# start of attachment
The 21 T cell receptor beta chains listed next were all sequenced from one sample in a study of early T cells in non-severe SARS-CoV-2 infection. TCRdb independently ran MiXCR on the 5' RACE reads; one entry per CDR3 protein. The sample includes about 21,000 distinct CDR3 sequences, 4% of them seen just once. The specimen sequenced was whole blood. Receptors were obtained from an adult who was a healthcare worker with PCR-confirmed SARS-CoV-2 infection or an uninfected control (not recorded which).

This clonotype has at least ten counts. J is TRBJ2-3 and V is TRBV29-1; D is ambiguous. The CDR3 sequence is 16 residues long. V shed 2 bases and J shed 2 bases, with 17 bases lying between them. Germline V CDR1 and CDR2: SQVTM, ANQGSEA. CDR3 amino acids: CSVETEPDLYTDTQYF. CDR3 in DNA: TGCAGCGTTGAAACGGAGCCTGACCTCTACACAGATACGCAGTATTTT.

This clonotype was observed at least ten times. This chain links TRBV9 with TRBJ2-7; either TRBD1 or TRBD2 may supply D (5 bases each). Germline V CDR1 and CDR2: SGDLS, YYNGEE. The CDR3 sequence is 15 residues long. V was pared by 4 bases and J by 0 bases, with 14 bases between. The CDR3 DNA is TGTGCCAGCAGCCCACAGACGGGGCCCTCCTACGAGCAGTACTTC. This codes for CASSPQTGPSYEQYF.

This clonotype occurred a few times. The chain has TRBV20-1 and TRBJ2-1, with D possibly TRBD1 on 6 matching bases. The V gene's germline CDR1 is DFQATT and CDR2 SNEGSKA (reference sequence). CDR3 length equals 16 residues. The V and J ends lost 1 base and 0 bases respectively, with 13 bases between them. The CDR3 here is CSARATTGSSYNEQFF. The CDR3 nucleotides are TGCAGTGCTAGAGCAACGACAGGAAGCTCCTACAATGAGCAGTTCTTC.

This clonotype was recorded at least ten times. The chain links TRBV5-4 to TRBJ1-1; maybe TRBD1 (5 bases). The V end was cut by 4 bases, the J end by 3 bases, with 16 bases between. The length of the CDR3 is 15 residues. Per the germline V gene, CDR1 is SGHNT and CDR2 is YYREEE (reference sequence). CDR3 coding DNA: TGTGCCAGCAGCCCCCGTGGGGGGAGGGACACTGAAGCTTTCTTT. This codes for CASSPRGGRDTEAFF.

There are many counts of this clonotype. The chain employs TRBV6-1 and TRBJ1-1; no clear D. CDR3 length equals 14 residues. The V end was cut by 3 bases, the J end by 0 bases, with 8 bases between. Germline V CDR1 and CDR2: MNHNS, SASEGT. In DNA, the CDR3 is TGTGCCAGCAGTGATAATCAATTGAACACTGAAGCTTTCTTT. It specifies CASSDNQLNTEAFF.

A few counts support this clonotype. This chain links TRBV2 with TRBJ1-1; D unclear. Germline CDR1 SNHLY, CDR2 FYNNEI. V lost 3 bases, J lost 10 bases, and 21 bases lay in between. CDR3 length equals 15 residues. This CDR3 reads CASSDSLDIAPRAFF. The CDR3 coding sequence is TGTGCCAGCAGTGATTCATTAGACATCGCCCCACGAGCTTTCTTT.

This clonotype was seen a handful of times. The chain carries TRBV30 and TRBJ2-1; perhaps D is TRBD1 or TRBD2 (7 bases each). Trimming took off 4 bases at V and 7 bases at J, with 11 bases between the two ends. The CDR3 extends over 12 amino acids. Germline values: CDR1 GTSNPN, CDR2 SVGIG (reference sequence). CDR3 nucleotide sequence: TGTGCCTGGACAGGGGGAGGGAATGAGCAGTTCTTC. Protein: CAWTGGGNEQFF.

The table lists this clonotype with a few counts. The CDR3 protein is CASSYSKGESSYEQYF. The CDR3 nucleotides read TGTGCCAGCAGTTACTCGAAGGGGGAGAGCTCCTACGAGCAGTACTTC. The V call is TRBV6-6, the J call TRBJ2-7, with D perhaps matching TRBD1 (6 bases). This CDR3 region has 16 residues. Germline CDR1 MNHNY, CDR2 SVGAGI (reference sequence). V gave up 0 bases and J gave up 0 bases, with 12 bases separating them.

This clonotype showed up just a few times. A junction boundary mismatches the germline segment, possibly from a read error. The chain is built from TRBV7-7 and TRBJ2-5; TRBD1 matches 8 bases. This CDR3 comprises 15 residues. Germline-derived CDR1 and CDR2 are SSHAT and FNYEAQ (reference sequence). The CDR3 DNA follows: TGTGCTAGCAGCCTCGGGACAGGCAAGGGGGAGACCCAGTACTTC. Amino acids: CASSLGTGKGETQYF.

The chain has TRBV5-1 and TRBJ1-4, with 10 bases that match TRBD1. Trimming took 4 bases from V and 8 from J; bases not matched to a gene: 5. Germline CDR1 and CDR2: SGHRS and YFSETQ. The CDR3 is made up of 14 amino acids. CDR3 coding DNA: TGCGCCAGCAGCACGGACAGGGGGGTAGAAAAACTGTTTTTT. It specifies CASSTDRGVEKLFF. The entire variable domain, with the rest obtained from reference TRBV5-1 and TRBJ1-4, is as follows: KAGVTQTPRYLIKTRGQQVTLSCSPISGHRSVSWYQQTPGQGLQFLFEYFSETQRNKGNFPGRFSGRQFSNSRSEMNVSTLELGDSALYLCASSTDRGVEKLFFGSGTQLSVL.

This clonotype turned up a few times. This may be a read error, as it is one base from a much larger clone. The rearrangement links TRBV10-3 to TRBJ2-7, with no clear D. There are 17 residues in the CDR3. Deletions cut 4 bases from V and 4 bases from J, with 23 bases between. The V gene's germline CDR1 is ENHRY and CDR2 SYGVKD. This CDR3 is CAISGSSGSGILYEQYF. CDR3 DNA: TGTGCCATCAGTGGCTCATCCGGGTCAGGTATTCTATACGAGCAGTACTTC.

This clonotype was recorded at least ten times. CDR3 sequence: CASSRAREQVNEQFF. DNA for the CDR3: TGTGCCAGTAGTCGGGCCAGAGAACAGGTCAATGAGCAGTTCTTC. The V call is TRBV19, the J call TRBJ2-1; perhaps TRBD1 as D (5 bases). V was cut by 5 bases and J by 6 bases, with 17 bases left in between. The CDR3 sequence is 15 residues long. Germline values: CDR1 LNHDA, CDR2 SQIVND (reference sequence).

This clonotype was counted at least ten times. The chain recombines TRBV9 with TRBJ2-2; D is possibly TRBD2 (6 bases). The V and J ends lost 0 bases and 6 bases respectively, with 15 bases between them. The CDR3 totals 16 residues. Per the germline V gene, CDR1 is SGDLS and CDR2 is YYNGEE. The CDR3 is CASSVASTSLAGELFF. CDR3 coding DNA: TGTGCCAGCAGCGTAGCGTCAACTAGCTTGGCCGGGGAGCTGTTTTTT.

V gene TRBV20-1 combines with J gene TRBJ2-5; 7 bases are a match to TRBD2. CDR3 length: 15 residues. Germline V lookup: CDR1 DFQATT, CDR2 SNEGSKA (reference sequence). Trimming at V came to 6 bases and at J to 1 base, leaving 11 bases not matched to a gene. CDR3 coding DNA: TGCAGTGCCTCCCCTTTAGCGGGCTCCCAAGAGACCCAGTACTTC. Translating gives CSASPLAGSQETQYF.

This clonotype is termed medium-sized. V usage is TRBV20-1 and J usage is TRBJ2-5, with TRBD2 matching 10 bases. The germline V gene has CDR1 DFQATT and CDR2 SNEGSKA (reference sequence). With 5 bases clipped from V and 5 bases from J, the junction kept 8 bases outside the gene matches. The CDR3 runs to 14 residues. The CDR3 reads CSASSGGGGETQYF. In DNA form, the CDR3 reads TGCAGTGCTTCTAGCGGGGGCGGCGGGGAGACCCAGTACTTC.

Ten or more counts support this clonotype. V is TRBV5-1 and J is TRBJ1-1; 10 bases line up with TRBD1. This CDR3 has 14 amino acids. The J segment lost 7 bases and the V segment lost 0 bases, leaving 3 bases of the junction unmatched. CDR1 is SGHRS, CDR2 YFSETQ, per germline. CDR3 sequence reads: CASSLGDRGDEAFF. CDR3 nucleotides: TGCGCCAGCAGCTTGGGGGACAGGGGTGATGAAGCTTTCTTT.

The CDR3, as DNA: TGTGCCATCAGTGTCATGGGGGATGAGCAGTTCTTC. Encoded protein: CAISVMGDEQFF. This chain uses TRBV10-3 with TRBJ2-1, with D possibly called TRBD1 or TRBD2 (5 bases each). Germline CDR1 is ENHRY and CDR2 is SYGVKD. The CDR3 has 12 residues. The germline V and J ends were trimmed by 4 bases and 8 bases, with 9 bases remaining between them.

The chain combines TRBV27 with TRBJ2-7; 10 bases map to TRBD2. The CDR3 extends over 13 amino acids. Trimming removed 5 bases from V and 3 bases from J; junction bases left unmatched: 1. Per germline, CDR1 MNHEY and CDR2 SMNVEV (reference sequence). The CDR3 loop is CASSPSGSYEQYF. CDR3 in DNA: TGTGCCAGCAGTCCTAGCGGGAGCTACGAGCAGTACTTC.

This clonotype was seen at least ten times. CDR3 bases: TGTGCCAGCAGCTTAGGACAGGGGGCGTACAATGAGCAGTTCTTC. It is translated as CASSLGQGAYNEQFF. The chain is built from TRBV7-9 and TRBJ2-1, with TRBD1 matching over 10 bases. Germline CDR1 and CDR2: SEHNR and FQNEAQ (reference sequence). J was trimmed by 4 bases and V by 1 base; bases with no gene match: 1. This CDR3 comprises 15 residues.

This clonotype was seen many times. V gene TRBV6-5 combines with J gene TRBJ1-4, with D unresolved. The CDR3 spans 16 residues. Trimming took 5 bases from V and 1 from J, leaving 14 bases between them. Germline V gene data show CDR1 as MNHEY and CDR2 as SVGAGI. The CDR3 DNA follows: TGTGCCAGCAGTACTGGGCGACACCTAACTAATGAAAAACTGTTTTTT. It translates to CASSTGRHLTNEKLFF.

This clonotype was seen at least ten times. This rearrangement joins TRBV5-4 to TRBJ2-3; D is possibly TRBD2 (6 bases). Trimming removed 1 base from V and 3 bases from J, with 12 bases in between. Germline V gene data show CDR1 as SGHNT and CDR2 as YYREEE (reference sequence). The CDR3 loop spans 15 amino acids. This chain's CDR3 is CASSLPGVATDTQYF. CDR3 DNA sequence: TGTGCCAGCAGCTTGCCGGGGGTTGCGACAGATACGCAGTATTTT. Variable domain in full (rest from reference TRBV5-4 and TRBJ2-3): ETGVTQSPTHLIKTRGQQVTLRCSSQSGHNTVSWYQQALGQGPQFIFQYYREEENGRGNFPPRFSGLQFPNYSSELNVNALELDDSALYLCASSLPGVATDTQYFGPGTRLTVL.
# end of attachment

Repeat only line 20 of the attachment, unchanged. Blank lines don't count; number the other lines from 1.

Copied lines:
This clonotype was seen at least ten times. CDR3 bases: TGTGCCAGCAGCTTAGGACAGGGGGCGTACAATGAGCAGTTCTTC. It is translated as CASSLGQGAYNEQFF. The chain is built from TRBV7-9 and TRBJ2-1, with TRBD1 matching over 10 bases. Germline CDR1 and CDR2: SEHNR and FQNEAQ (reference sequence). J was trimmed by 4 bases and V by 1 base; bases with no gene match: 1. This CDR3 comprises 15 residues.